The “friends” Kendrick had in mind for his own circling of the bases seemed to consider the team-building that made his run possible. Mid-set, he reunited the original TDE foursome Black HippyJay Rock, Ab-Soul, ScHoolboy Q and himself — by bringing each rapper up individually to receive a well-earned salute from the crowd. The gesture was cathartic for a certain kind of rap fan. Kendrick cut ties with TDE in 2020 to start pgLang with former label co-president Dave Free; he hasn’t made a song with another Black Hippy member in years. But rounding up the gang and taking a little tour of a few songs from the glory days seemed to bring an almost childlike delight out of him — playing hype man for Jay Rock during “Win,” which is like stadium catnip, and the freaky Mike WiLL joint “King’s Dead,” and teaming up with Q for the hard-bopping “Collard Greens.” (The reunion’s deep sense of camaraderie could have only been improved by an impromptu run-through of the “Black Lip Bastard” remix.) When Kendrick rocked “King Kunta,” the others danced around the stage like no one was watching, with the that’s my jam! enthusiasm of a favorite song suddenly spilling out of a boombox.

This symbolic act, gathering the pillars of one of rap’s most important indie movements of the last 25 years, was clearly a microcosm of the evening’s larger theme of cross-color solidarity: coming together in awe of what was built collectively, and looking to its foundations as evidence of a monument whose peaks could reach even higher. “This is unity at its finest,” Kendrick said at one point, having brought dozens of Los Angeles figures onto the stage for a group photo that called to mind 2005’s “Great Day” shoot in Atlanta and the 1958 Harlem jazz roundup that inspired it. “For all of us to be together onstage, that s*** is special. Everybody on this stage got fallen soldiers.” But it was hard to overlook the fact that the thing unifying the coast in this moment was not love but hate, and Kendrick, the self-proclaimed biggest Drake hater, was primarily operating in his capacity as speaker for the culture in his personal war with the Toronto high roller. If the matter wasn’t settled before, then it certainly is now.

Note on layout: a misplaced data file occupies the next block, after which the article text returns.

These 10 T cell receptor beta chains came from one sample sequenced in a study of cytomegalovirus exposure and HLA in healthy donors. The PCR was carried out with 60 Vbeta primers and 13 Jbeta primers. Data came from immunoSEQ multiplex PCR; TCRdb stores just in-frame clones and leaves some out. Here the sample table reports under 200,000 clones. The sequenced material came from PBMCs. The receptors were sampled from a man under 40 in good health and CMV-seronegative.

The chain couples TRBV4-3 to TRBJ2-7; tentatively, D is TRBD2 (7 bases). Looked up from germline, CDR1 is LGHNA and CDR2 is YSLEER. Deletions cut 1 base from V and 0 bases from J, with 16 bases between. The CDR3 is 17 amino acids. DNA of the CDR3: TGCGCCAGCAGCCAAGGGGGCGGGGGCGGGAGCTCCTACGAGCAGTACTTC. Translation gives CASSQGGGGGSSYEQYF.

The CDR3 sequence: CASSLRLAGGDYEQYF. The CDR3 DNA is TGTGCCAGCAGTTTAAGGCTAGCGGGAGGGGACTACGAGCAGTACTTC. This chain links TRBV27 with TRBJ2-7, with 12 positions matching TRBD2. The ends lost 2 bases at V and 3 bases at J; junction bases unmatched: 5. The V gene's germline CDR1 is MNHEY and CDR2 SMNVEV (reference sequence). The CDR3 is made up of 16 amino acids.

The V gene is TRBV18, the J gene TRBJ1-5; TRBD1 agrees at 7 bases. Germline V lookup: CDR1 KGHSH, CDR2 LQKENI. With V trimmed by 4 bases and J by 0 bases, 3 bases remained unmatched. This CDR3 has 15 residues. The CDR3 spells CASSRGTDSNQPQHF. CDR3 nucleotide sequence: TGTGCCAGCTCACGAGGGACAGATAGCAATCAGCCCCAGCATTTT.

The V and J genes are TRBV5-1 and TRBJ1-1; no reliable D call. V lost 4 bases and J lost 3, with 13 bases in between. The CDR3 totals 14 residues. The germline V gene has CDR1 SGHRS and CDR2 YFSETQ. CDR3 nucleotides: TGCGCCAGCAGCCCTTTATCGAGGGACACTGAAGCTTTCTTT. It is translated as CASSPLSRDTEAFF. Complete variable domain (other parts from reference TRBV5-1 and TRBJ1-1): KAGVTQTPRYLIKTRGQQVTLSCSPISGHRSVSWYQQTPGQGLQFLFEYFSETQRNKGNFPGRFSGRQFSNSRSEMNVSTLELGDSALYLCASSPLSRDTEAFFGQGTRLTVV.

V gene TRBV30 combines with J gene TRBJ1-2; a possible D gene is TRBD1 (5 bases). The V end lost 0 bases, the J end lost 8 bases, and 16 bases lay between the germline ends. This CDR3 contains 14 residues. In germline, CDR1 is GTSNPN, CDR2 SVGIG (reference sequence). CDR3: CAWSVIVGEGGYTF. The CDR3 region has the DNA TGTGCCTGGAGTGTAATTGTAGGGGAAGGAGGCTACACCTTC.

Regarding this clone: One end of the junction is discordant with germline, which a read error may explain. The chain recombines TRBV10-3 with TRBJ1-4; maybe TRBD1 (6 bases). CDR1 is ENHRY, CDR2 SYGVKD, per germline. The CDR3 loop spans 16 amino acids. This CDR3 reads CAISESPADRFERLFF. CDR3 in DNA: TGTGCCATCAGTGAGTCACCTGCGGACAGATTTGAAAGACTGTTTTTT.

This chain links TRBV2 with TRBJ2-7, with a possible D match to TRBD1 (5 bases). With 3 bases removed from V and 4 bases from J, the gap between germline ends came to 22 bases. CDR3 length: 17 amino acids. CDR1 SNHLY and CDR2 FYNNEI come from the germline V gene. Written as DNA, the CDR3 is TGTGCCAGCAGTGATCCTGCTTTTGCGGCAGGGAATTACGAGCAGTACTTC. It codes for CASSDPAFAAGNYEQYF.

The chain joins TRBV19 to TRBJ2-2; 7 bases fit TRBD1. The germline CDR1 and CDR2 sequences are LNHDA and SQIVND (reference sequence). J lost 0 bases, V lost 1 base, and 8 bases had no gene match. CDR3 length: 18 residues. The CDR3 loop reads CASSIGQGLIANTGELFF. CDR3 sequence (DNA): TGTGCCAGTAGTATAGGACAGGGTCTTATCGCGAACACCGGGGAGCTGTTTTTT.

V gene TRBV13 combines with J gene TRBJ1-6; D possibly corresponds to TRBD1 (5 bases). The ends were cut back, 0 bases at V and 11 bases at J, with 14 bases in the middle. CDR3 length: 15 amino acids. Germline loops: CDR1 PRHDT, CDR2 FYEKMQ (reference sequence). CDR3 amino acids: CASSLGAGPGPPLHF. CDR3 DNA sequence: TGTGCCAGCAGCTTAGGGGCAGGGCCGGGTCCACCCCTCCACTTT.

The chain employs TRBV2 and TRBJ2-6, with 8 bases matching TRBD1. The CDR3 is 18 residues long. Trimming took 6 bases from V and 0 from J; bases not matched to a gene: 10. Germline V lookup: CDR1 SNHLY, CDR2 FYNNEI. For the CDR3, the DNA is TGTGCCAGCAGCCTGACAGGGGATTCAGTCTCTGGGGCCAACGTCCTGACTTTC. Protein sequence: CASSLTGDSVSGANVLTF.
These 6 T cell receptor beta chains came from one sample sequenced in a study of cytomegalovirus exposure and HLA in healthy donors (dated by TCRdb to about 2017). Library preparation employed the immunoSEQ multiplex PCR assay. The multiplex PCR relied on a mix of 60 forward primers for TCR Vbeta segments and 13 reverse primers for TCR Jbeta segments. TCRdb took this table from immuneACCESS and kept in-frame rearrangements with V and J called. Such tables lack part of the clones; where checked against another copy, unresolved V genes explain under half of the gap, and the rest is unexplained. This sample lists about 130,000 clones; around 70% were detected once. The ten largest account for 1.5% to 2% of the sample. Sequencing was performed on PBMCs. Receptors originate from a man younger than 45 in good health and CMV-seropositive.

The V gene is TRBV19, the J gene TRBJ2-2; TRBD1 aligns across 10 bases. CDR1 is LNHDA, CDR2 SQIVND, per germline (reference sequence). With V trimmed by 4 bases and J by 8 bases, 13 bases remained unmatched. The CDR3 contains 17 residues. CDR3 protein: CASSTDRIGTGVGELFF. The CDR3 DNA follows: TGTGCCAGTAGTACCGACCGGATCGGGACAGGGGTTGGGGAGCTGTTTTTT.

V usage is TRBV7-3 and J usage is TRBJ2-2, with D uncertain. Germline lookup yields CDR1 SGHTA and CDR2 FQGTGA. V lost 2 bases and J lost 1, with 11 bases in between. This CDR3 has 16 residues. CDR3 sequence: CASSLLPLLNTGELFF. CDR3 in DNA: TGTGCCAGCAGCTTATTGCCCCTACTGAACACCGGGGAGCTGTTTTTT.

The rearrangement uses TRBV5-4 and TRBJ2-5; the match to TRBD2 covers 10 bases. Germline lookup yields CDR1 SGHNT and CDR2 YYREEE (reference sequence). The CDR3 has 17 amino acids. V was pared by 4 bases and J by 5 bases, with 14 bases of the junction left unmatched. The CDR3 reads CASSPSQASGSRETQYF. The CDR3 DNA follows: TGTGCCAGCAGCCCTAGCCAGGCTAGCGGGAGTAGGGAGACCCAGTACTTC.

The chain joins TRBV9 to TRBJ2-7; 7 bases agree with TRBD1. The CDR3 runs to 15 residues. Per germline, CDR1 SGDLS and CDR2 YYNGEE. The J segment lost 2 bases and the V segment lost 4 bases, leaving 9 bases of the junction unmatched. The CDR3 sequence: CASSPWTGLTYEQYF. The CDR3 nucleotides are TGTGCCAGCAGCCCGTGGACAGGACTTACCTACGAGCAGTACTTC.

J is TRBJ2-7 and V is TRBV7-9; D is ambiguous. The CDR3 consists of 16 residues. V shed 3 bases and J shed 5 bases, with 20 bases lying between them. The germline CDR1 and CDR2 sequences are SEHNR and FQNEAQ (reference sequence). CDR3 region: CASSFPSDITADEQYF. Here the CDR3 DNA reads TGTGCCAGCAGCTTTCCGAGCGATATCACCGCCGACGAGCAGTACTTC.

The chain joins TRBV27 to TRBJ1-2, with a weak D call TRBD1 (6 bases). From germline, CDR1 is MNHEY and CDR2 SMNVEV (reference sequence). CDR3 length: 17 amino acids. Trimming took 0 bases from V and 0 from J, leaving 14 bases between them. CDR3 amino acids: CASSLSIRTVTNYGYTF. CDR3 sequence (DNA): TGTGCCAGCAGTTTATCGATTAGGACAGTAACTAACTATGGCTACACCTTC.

In that light, it was striking how many lines from old Kendrick songs now read like disses, in the context of a show that often played like a block party interrupting a wake. As Kendrick paraded the audience through hallmarks of his career — his first hit (“Swimming Pools”), his first No. 1 (“HUMBLE.”), his blockbuster soundtrack (“King’s Dead”), his American anthem (“Alright”) — he was also taking them on a guided tour past a corpse, and so every time a lyric rang off that matched the tenor of his animosity, the words felt retroactively prescient. “Most of y’all throw rocks and try to hide your hand / Just say his name and I promise that you’ll see Candyman.” “I can dig rappin’, but a rapper with a ghostwriter, what the f*** happened?” “You ain’t really wild, you a tourist.” “I don’t do it for the ‘Gram, I do it for Compton." I kept seeing Drake’s face in so many of the verses. Of course, the targeted diss tracks were right there in the rotation, in conversation with Kendrick’s rise to top dawg. Choosing violence, he opened with “Euphoria” and performed every Drake diss except “Meet the Grahams.” Each one punctuated an otherwise raucous set full of crowd-pleasers that crescendoed into a performance of “California Love” with Dr. Dre. When Dre paused his exit from the stage to utter the words “I see dead people,” it felt like the spark setting off a powder keg that had been waiting to blow all night long. Kendrick, sensing the moment, did not let it slip past him.

“Not Like Us” commanded its own portion of the show, where it rang out like a clarion call. He played the song five times in a row, each rendition more jubilant than the last. When he ran it back the first time, after holding onto the “A minor” line for dear life, he let the crowd rap the verse word-for-word as he bobbed around the stage, encouraging them to shout “Certified Lover Boy, certified pedophile” and drag that vowel to the moon and back. By the fourth run, Mustard had led a convoy of people onto the stage. As they came streaming to Kendrick’s side, the camera caught several of their faces: many of the performers from across the day, the NBA stars DeMar DeRozan and Russell Westbrook, the radio host Big Boy. The effect was the sensation that all of Los Angeles was on stage with him — “Bloods, Crips, Pirus,” as he put it. “Show the world this.” By the time they took that group photo, it seemed as if they had.

When “The Pop Out” was all over, “Win” felt like the most fitting summation of the night. The song’s battle cry — “You either with me or against me, ho!” — rang true for a rapper who had seemingly rallied the entire world, its ultimatum answered in the overwhelming support shown for his cause on this day. It was a resounding win for him, of course, but the night also felt like a win for regional music, its distinct style and sound and swagger, a win for an unscalable kind of hip-hop that is supposedly being blotted out by more centrist hip-pop, and a win for the culture, which Kendrick is so adamant about speaking for now. Sometimes, it just takes the right opportunity.

Copyright 2024 NPR

Sheldon Pearce
[Copyright 2024 NPR]